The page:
Mozilla Corporation CEO Chris Beard said on Friday that premium Firefox features will come in the future, like a VPN and secure cloud storage.
Firefox is about to get a lot faster. Its parent company Mozilla said that the latest version of the browsers is twice as fast as before.
In the latest news of anticompetitive corporate behavior, a former Mozilla executive said Google sabotaged Firefox for years.
“When Chrome launched things got complicated, but not in the way you might expect. They had a competing product now, but they didn’t cut ties, break our search deal – nothing like that. In fact, the story we kept hearing was, ‘We’re on the same side. We want the same things’,” the former Mozilla exec said.
I encourage everyone to read the Twitter thread.
Firefox Send is a free tool that lets you send encrypted files up to 1GB in size, or 2.5GB if you sign in with a Firefox account.
What sets Send apart is its ease of use. It works in any browser; just go to send.firefox.com. Upload or drag and drop files, and Send will generate a link that you can set to expire after a certain number of downloads—up to 100—or a certain amount of time, ranging from five minutes to seven days.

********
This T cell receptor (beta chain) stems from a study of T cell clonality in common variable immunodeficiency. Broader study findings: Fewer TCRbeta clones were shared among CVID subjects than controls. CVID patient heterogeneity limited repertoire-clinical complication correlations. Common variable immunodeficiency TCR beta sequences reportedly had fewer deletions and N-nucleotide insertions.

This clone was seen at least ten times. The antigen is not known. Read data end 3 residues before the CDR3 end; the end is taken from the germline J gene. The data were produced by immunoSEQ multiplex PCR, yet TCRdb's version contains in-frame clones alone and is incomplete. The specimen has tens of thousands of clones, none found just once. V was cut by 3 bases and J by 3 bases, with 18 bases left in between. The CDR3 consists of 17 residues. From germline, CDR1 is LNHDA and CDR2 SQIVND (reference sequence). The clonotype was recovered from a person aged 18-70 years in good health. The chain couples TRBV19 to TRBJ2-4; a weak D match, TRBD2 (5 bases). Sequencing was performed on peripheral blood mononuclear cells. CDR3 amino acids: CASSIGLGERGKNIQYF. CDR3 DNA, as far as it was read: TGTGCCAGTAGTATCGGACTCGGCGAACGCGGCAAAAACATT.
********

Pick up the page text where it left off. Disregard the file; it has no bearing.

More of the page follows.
Being able to use any browser is probably the best part about this tool.
Firefox is getting a feature from the Tor Browser called letterboxing, making it more difficult for advertisers to see your window size.
The latest update to the browser—Firefox 62—brings automatic Dark Mode on macOS. When you turn on Dark Mode in macOS Mojave, Firefox will now automatically enable its dark theme. The update also sets “the groundwork for future releases that will help people feel safe online.” The company announced last week that the browser would eventually block third-party ad trackers and remove cookies from websites by default. Another component of today’s update are variable fonts. These let you create typography with a single file. For example, if you had the Arial font, there would be a separate file for Arial Bold, Arial Italic, etc. Now it’s included in one file, and websites with a lot of text that switch to this will load with less data than before.
Recent revelations about Facebook practices combined with ongoing surveillance capitalism suggest that a purposeful privacy strategy — and browser choice — is mandatory.